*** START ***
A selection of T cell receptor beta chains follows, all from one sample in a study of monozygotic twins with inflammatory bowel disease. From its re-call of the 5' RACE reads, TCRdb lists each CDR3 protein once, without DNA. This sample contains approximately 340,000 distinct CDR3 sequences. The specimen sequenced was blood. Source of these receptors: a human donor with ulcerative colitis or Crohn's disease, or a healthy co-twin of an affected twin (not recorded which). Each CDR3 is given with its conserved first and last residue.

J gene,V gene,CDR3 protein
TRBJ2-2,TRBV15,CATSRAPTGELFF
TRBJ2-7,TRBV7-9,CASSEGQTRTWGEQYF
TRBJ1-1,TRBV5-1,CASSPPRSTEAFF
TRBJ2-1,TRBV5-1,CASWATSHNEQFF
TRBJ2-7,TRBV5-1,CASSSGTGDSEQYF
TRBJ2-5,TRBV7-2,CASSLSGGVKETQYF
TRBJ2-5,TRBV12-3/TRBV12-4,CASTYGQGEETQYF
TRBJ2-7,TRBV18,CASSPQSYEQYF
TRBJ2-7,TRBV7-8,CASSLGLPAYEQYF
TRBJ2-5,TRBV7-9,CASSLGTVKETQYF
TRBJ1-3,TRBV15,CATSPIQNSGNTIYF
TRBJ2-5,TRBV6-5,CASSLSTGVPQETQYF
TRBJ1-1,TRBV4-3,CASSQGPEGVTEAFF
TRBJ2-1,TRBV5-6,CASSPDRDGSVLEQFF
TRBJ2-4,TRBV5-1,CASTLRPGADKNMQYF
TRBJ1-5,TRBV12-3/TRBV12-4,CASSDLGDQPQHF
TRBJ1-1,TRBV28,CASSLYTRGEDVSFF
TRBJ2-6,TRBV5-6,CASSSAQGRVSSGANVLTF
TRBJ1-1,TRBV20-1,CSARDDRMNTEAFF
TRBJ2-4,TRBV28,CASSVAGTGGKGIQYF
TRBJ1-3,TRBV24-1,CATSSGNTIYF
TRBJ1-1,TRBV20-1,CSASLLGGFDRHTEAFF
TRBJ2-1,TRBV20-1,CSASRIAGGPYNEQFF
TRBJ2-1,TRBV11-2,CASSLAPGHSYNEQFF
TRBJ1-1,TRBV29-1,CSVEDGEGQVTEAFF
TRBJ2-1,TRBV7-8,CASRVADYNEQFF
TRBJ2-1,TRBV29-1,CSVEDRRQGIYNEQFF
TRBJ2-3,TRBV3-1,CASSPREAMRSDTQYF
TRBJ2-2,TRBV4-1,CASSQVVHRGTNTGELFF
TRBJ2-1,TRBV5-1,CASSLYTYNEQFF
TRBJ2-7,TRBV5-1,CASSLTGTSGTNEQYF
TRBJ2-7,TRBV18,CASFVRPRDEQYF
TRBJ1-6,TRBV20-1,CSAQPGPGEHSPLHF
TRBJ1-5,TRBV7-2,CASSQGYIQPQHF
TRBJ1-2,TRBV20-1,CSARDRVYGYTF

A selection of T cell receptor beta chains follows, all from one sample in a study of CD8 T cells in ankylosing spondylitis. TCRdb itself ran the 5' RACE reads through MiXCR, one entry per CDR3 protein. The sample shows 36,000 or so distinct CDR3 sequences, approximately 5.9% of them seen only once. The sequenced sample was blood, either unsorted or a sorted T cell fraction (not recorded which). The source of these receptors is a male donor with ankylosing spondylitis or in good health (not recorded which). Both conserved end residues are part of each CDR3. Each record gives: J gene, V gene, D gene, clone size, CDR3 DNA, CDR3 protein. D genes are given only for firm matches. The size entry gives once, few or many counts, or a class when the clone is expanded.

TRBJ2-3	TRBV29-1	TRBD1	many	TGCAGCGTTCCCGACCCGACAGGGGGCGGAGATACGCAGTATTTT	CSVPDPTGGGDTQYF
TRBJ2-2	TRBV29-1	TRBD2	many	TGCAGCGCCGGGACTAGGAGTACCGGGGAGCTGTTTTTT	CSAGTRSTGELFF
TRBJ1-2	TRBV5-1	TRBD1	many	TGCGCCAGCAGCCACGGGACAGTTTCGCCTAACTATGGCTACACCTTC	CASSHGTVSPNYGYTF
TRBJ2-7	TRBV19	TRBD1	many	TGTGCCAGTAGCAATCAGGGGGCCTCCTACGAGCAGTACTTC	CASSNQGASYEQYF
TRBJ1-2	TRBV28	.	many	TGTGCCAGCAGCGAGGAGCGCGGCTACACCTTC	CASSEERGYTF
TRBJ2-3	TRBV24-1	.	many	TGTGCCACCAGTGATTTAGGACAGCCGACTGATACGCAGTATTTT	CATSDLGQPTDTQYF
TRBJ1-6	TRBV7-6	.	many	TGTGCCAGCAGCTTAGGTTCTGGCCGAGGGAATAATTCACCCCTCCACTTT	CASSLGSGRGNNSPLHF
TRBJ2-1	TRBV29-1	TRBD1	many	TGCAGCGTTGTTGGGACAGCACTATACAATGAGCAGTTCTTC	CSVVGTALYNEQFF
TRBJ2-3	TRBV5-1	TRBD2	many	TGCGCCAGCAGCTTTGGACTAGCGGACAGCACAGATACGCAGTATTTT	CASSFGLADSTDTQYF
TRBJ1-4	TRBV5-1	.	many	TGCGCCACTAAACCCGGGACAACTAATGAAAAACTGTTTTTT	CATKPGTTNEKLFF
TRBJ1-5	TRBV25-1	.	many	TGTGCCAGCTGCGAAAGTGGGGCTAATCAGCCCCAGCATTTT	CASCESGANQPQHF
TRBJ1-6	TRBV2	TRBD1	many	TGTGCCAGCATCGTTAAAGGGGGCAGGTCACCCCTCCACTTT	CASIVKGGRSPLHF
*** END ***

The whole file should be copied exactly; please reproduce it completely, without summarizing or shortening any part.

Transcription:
A selection of T cell receptor beta chains follows, all from one sample in a study of monozygotic twins with inflammatory bowel disease. From its re-call of the 5' RACE reads, TCRdb lists each CDR3 protein once, without DNA. This sample contains approximately 340,000 distinct CDR3 sequences. The specimen sequenced was blood. Source of these receptors: a human donor with ulcerative colitis or Crohn's disease, or a healthy co-twin of an affected twin (not recorded which). Each CDR3 is given with its conserved first and last residue.

J gene,V gene,CDR3 protein
TRBJ2-2,TRBV15,CATSRAPTGELFF
TRBJ2-7,TRBV7-9,CASSEGQTRTWGEQYF
TRBJ1-1,TRBV5-1,CASSPPRSTEAFF
TRBJ2-1,TRBV5-1,CASWATSHNEQFF
TRBJ2-7,TRBV5-1,CASSSGTGDSEQYF
TRBJ2-5,TRBV7-2,CASSLSGGVKETQYF
TRBJ2-5,TRBV12-3/TRBV12-4,CASTYGQGEETQYF
TRBJ2-7,TRBV18,CASSPQSYEQYF
TRBJ2-7,TRBV7-8,CASSLGLPAYEQYF
TRBJ2-5,TRBV7-9,CASSLGTVKETQYF
TRBJ1-3,TRBV15,CATSPIQNSGNTIYF
TRBJ2-5,TRBV6-5,CASSLSTGVPQETQYF
TRBJ1-1,TRBV4-3,CASSQGPEGVTEAFF
TRBJ2-1,TRBV5-6,CASSPDRDGSVLEQFF
TRBJ2-4,TRBV5-1,CASTLRPGADKNMQYF
TRBJ1-5,TRBV12-3/TRBV12-4,CASSDLGDQPQHF
TRBJ1-1,TRBV28,CASSLYTRGEDVSFF
TRBJ2-6,TRBV5-6,CASSSAQGRVSSGANVLTF
TRBJ1-1,TRBV20-1,CSARDDRMNTEAFF
TRBJ2-4,TRBV28,CASSVAGTGGKGIQYF
TRBJ1-3,TRBV24-1,CATSSGNTIYF
TRBJ1-1,TRBV20-1,CSASLLGGFDRHTEAFF
TRBJ2-1,TRBV20-1,CSASRIAGGPYNEQFF
TRBJ2-1,TRBV11-2,CASSLAPGHSYNEQFF
TRBJ1-1,TRBV29-1,CSVEDGEGQVTEAFF
TRBJ2-1,TRBV7-8,CASRVADYNEQFF
TRBJ2-1,TRBV29-1,CSVEDRRQGIYNEQFF
TRBJ2-3,TRBV3-1,CASSPREAMRSDTQYF
TRBJ2-2,TRBV4-1,CASSQVVHRGTNTGELFF
TRBJ2-1,TRBV5-1,CASSLYTYNEQFF
TRBJ2-7,TRBV5-1,CASSLTGTSGTNEQYF
TRBJ2-7,TRBV18,CASFVRPRDEQYF
TRBJ1-6,TRBV20-1,CSAQPGPGEHSPLHF
TRBJ1-5,TRBV7-2,CASSQGYIQPQHF
TRBJ1-2,TRBV20-1,CSARDRVYGYTF

A selection of T cell receptor beta chains follows, all from one sample in a study of CD8 T cells in ankylosing spondylitis. TCRdb itself ran the 5' RACE reads through MiXCR, one entry per CDR3 protein. The sample shows 36,000 or so distinct CDR3 sequences, approximately 5.9% of them seen only once. The sequenced sample was blood, either unsorted or a sorted T cell fraction (not recorded which). The source of these receptors is a male donor with ankylosing spondylitis or in good health (not recorded which). Both conserved end residues are part of each CDR3. Each record gives: J gene, V gene, D gene, clone size, CDR3 DNA, CDR3 protein. D genes are given only for firm matches. The size entry gives once, few or many counts, or a class when the clone is expanded.

TRBJ2-3	TRBV29-1	TRBD1	many	TGCAGCGTTCCCGACCCGACAGGGGGCGGAGATACGCAGTATTTT	CSVPDPTGGGDTQYF
TRBJ2-2	TRBV29-1	TRBD2	many	TGCAGCGCCGGGACTAGGAGTACCGGGGAGCTGTTTTTT	CSAGTRSTGELFF
TRBJ1-2	TRBV5-1	TRBD1	many	TGCGCCAGCAGCCACGGGACAGTTTCGCCTAACTATGGCTACACCTTC	CASSHGTVSPNYGYTF
TRBJ2-7	TRBV19	TRBD1	many	TGTGCCAGTAGCAATCAGGGGGCCTCCTACGAGCAGTACTTC	CASSNQGASYEQYF
TRBJ1-2	TRBV28	.	many	TGTGCCAGCAGCGAGGAGCGCGGCTACACCTTC	CASSEERGYTF
TRBJ2-3	TRBV24-1	.	many	TGTGCCACCAGTGATTTAGGACAGCCGACTGATACGCAGTATTTT	CATSDLGQPTDTQYF
TRBJ1-6	TRBV7-6	.	many	TGTGCCAGCAGCTTAGGTTCTGGCCGAGGGAATAATTCACCCCTCCACTTT	CASSLGSGRGNNSPLHF
TRBJ2-1	TRBV29-1	TRBD1	many	TGCAGCGTTGTTGGGACAGCACTATACAATGAGCAGTTCTTC	CSVVGTALYNEQFF
TRBJ2-3	TRBV5-1	TRBD2	many	TGCGCCAGCAGCTTTGGACTAGCGGACAGCACAGATACGCAGTATTTT	CASSFGLADSTDTQYF
TRBJ1-4	TRBV5-1	.	many	TGCGCCACTAAACCCGGGACAACTAATGAAAAACTGTTTTTT	CATKPGTTNEKLFF
TRBJ1-5	TRBV25-1	.	many	TGTGCCAGCTGCGAAAGTGGGGCTAATCAGCCCCAGCATTTT	CASCESGANQPQHF
TRBJ1-6	TRBV2	TRBD1	many	TGTGCCAGCATCGTTAAAGGGGGCAGGTCACCCCTCCACTTT	CASIVKGGRSPLHF